Toyota Camry L4 case: the single bit flip that killed
MADISON, Wis. — Could bad code kill a person? It could, and it apparently did.
The Bookout v Toyota Motor Corp. case, which blamed sudden acceleration in a Toyota Camry for a wrongful death, touches the issue directly.
This case -- one of several hundred contending that Toyota's vehicles inadvertently accelerated -- was the first in which a jury heard the plaintiffs' attorneys supporting their argument with extensive testimony from embedded systems experts. That testimony focused on Toyota's electronic throttle control system -- specifically, its source code.
The plaintiffs' attorneys closed their argument by saying that the electronics throttle control system caused the sudden acceleration of a 2005 Camry in a September 2007 accident that killed one woman and seriously injured another on an Oklahoma highway off-ramp. It wasn't loose floor mats, a sticky pedal, or driver error.
An Oklahoma judge announced that a settlement to avoid punitive damages had been reached Thursday evening. This was announced shortly after an Oklahoma County jury found Toyota liable for the crash and awarded $1.5 million of compensation to Jean Bookout, the driver, who was injured in the crash, and $1.5 million to the family of Barbara Schwarz, who died.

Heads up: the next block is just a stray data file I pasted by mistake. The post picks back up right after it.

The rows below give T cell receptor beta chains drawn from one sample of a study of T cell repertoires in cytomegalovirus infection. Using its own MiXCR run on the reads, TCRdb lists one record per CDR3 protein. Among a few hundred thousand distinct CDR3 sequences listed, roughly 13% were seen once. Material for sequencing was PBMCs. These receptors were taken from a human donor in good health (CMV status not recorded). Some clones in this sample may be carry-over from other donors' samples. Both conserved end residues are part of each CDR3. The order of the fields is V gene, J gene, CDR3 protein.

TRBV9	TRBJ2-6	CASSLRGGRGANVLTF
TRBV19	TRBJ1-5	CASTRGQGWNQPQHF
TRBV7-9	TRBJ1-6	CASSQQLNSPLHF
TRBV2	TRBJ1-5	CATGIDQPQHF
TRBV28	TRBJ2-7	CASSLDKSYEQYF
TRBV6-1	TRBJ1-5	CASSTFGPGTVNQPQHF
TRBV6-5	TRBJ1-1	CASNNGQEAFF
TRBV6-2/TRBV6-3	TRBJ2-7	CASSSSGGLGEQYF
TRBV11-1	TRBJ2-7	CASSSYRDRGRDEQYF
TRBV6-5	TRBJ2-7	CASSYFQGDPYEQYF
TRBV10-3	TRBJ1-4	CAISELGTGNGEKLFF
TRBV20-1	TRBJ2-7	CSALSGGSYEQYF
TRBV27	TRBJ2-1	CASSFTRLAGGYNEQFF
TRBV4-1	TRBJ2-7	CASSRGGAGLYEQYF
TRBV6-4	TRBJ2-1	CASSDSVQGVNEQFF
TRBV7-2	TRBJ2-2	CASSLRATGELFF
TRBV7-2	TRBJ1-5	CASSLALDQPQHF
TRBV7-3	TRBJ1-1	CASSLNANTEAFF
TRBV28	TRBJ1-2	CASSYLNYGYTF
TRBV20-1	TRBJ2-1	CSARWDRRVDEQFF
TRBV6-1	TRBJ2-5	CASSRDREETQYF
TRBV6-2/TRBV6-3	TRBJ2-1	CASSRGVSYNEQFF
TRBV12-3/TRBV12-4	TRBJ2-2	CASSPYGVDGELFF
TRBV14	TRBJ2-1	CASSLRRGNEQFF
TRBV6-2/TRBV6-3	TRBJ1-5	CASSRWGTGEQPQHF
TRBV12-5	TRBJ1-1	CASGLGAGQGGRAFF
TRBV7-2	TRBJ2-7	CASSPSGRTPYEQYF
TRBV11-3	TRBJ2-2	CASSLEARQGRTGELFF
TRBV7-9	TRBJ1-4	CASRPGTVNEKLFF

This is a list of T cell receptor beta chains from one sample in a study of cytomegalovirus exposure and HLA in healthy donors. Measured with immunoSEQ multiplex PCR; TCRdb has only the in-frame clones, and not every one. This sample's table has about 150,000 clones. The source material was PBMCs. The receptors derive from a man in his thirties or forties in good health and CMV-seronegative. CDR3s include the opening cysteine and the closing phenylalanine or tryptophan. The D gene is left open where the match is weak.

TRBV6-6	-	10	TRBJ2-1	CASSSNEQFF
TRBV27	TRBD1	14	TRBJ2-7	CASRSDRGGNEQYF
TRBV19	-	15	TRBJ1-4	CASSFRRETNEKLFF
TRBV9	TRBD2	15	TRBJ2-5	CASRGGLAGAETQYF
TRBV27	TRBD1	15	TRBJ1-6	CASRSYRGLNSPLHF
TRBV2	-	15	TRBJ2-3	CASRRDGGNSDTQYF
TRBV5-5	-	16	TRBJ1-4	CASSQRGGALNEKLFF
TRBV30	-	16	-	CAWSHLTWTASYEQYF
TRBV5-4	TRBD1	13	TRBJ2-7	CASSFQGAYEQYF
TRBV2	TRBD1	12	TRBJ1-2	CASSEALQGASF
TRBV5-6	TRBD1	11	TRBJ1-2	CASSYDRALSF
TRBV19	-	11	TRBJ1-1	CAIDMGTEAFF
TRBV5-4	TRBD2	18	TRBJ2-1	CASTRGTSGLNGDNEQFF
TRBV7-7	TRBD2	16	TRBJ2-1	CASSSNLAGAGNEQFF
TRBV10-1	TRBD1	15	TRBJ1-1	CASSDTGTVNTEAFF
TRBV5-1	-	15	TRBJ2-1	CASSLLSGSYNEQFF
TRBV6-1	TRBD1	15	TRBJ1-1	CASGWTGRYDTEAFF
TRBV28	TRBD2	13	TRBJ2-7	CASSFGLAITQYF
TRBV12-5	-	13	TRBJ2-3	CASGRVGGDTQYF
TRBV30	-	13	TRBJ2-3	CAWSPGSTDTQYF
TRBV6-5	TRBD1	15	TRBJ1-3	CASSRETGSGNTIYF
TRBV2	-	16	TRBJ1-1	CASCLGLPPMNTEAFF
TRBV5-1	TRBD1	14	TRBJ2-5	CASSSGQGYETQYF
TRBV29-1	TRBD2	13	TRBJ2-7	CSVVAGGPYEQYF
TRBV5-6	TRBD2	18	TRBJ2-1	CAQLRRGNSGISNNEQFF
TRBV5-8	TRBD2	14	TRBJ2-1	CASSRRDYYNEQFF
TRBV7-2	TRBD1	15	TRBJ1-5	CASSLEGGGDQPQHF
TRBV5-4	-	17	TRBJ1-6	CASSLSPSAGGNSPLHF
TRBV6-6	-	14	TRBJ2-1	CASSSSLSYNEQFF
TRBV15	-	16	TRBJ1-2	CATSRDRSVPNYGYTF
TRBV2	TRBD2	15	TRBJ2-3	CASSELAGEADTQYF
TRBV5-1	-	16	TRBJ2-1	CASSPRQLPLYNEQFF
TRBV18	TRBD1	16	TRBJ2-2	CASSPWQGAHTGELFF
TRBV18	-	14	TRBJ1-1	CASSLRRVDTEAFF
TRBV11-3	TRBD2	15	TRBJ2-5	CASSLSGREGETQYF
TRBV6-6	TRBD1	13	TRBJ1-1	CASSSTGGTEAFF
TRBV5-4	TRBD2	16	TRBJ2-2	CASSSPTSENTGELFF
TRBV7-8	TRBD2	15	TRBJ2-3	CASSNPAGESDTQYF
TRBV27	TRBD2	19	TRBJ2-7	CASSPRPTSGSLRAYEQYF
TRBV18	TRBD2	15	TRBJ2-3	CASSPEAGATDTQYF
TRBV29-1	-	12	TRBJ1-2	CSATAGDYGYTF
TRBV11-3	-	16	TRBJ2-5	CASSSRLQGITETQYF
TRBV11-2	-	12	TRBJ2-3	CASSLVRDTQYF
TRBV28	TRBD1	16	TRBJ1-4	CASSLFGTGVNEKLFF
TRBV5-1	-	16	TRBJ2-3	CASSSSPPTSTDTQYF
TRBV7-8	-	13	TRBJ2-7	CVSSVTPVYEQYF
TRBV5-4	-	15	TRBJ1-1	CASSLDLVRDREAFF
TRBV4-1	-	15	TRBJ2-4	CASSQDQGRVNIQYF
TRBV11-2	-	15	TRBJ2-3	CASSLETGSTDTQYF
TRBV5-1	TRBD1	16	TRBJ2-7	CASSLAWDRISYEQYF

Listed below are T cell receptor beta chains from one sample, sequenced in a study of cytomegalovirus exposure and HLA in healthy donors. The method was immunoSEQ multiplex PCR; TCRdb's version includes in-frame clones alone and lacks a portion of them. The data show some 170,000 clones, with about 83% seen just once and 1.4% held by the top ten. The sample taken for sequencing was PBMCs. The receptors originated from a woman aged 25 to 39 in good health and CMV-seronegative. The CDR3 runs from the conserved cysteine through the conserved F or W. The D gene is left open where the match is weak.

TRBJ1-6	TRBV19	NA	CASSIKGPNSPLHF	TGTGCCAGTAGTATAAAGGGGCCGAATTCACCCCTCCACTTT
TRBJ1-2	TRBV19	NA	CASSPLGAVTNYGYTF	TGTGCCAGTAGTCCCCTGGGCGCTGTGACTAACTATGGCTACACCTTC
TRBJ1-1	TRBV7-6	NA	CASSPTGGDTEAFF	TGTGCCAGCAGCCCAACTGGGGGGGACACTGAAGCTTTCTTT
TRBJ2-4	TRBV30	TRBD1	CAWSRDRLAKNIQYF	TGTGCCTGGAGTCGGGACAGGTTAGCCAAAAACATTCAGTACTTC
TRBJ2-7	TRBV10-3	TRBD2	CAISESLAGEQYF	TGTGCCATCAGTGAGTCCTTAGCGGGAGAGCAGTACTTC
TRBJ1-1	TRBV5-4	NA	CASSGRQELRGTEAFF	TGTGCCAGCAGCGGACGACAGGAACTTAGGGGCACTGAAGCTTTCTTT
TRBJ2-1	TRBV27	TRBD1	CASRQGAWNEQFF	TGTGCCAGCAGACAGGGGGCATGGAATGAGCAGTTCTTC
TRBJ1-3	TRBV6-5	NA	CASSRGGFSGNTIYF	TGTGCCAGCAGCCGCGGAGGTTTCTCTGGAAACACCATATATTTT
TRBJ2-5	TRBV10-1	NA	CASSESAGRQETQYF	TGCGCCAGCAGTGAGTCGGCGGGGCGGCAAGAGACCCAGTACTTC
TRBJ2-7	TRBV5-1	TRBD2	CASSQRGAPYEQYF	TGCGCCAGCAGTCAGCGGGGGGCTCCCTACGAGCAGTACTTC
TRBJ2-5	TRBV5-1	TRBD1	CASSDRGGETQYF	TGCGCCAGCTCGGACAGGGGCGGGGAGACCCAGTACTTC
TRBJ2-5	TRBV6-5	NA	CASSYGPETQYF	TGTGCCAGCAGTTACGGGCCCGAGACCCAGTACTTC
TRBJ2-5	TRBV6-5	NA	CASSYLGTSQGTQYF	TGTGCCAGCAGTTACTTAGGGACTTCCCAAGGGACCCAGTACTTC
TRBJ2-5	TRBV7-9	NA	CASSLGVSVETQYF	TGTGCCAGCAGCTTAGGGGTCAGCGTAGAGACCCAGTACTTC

During the trial, embedded systems experts who reviewed Toyota's electronic throttle source code testified that they found Toyota's source code defective, and that it contains bugs -- including bugs that can cause unintended acceleration.
"We've demonstrated how as little as a single bit flip can cause the driver to lose control of the engine speed in real cars due to software malfunction that is not reliably detected by any fail-safe," Michael Barr, CTO and co-founder of Barr Group, told us in an exclusive interview. Barr served as an expert witness in this case.
A core group of seven experts, including four from Barr Group, analyzed the Toyota case. Their analysis ultimately resulted in Barr's 800-plus-page report.
In Toyota's own view, though, the automaker had been already exonerated when the National Highway Traffic Safety Administration closed its probe of Toyota models in February 2011. The NHTSA decision came after NASA investigated Toyota's electronic throttle control system and found no electronic causes of unintended acceleration during a 10-month review.
But not everyone in the embedded systems industry thinks NASA had enough time to come up with a complete report. Perhaps more significantly, in its report, NASA itself did not rule out the possibility of software having caused unintended acceleration.
The group of seven experts was given the task of picking up where the NASA investigation left off.
To read more of this article, go to “What NASA didn’t have time to do.”
Other resources on Embedded.com on this topic include:
“Total recall,” by Jack Ganssle
“Unintended acceleration,” by Ron Wilson
“Unintended acceleration and other embedded software bugs,” by Michael Barr
“Toyota’s accelerator stuck on a software bug,” by Michael Barr
“Firmware forensics: best practices in embedded software,” by Michael Barr, and,
“Safety-critical software – more not less certification ahead.”
Currently no items